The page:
Boy's death at church highlights prosecution issues

MILWAUKEE — MILWAUKEE - Terrance Cottrell Jr. died on the floor of a hot storefront church in a strip mall. The church members who held him down said they wanted to rid him of demons, but instead he died of asphyxiation.

He was 8.


Terrance, who was autistic, was supposed to start third-grade special education classes Tuesday morning. He will instead be buried here today.

As relatives and neighbors mourned the boy, some also denounced a prosecutor's plans as far too lenient.


Ray Anthony Hemphill, a preacher who led the spiritual healing service, has been charged with child abuse, which carries a maximum sentence of five years in prison.

No one else involved in the service, including the boy's mother, who helped to hold him down, has been charged.

Hemphill and church members held several sessions in which they prayed, sang and forced the boy to lie on the floor, holding down his feet, arms, head and chest when he struggled.

The prosecutors defend their decision to pursue abuse charges against Ray Hemphill, saying that under Wisconsin law they could not charge him with a more serious homicide crime without proving that he was aware that his actions could create a substantial risk to another person.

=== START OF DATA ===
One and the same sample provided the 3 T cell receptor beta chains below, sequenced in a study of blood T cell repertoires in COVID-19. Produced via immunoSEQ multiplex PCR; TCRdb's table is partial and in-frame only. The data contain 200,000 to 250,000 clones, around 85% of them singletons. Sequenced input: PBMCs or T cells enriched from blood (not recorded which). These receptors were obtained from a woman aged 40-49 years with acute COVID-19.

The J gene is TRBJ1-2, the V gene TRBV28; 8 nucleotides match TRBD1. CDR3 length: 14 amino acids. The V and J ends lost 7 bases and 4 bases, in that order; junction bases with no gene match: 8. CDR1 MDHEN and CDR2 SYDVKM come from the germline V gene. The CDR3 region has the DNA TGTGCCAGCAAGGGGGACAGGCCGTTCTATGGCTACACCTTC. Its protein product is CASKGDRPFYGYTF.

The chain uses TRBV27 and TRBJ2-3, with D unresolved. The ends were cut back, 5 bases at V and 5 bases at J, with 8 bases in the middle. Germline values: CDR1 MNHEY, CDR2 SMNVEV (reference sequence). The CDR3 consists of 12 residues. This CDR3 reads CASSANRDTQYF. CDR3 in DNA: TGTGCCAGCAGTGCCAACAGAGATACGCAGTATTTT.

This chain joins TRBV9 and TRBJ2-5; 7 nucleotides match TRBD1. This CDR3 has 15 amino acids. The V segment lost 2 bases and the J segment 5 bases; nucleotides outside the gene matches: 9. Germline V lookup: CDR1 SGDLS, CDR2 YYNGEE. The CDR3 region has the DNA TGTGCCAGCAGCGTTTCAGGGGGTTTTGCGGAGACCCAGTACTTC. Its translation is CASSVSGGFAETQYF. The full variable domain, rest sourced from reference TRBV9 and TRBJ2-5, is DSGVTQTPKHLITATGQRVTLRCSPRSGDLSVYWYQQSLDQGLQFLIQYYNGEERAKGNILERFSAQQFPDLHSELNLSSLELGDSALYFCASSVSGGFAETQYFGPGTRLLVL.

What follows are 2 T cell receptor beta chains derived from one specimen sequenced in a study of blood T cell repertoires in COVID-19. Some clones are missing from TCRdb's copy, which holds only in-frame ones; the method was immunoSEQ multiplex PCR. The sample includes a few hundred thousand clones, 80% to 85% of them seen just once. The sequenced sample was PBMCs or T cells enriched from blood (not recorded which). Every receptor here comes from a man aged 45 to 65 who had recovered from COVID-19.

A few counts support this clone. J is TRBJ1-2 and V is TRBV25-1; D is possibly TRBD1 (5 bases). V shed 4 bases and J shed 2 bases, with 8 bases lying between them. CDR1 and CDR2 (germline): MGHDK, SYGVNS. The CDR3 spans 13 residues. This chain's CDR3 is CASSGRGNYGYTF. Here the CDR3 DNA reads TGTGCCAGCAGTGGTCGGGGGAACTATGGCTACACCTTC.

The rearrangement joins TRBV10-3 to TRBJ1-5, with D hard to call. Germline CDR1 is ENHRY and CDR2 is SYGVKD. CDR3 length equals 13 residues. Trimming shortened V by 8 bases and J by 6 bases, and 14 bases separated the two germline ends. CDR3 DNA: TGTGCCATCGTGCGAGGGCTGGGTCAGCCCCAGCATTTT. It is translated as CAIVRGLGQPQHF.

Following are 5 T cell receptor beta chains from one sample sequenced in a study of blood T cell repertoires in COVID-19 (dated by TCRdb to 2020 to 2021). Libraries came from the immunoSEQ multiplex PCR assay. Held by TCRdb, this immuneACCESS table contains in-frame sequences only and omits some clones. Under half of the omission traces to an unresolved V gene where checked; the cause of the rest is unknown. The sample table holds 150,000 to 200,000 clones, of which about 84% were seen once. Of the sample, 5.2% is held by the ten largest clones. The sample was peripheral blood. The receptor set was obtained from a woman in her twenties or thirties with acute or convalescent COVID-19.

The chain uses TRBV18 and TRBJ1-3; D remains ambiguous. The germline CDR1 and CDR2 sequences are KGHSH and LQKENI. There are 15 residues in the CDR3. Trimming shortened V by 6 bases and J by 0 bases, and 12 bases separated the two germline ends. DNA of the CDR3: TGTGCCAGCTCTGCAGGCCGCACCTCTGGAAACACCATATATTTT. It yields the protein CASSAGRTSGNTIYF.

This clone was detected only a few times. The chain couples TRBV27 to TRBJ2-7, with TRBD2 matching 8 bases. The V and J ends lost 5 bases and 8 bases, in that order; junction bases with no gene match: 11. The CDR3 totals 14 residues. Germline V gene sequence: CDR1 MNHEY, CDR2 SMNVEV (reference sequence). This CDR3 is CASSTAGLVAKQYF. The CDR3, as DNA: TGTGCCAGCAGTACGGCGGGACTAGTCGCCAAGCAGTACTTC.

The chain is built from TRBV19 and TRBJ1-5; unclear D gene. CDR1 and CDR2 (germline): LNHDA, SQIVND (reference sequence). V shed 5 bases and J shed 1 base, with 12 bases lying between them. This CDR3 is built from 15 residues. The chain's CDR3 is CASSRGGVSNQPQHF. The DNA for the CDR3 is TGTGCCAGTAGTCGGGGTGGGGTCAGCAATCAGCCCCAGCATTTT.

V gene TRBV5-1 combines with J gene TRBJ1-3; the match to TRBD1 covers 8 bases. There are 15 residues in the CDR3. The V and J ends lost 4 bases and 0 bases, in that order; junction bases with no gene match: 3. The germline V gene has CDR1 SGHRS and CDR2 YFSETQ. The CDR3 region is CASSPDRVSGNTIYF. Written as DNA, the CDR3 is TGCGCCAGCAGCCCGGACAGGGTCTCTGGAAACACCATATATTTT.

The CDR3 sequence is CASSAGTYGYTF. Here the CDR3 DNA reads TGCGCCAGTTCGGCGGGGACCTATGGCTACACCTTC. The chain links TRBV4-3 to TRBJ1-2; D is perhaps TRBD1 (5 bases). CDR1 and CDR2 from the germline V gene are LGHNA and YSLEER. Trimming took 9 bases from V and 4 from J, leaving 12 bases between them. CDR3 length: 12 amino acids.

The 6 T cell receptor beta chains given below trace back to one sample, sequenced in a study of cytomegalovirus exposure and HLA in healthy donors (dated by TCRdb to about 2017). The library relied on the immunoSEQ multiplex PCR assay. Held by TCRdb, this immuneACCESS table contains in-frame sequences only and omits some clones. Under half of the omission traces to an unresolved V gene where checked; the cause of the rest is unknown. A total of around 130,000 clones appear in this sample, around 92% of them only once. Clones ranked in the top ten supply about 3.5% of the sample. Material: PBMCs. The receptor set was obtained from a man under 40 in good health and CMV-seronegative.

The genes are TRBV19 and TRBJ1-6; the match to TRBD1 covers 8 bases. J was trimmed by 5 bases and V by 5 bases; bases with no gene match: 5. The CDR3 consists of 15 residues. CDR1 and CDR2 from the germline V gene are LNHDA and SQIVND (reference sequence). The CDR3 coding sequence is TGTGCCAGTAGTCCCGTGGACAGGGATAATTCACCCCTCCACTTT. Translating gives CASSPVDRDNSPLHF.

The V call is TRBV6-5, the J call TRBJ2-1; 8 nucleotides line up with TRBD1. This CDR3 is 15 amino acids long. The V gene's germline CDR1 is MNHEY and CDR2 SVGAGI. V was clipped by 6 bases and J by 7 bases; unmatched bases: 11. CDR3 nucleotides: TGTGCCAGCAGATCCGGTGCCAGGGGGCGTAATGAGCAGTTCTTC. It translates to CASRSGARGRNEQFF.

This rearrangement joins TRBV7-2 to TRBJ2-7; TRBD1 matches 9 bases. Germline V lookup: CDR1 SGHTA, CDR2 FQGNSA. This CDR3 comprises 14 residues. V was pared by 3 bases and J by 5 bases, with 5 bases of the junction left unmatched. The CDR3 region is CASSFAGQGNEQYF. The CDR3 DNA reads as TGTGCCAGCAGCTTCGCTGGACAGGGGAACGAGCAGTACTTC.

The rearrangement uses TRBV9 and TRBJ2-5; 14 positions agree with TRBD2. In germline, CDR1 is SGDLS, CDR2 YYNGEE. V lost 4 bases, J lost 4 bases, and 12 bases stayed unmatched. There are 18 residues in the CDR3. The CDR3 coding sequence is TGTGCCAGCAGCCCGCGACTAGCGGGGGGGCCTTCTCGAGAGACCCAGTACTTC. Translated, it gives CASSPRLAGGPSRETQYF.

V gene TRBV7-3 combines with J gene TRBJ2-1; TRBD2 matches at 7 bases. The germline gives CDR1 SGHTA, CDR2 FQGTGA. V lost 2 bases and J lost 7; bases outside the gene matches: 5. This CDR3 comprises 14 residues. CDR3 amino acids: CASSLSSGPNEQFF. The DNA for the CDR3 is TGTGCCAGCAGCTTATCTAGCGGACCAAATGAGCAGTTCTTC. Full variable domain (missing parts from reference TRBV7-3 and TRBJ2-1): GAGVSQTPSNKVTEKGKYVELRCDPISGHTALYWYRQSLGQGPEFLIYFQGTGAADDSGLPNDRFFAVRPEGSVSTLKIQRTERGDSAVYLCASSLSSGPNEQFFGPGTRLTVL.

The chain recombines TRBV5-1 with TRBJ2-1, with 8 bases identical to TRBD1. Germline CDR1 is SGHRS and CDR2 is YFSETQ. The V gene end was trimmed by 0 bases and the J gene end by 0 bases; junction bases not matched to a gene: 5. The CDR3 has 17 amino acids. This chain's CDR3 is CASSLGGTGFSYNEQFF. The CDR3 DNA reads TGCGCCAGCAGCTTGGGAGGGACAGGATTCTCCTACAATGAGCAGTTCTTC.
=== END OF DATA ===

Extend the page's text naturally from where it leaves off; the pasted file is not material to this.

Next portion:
That would be difficult if not impossible to show, said Mark Williams, an assistant district attorney in Milwaukee.

But critics, including some legal scholars, said Terrance's case revealed prosecutors' general discomfort with trying to draw lines on matters of religion.

"If the child had died in a home, there'd be a whole array of charges, maybe including child abuse but also homicide or manslaughter," said Marci A. Hamilton, a professor at Benjamin N. Cardozo School of Law in Manhattan.

The medical examiner found extensive bruising on the back of the boy's neck and said he died of mechanical asphyxiation from pressure on his chest.


About two hours into the praying and the struggling, Hemphill said, he got up, but Terrance was still.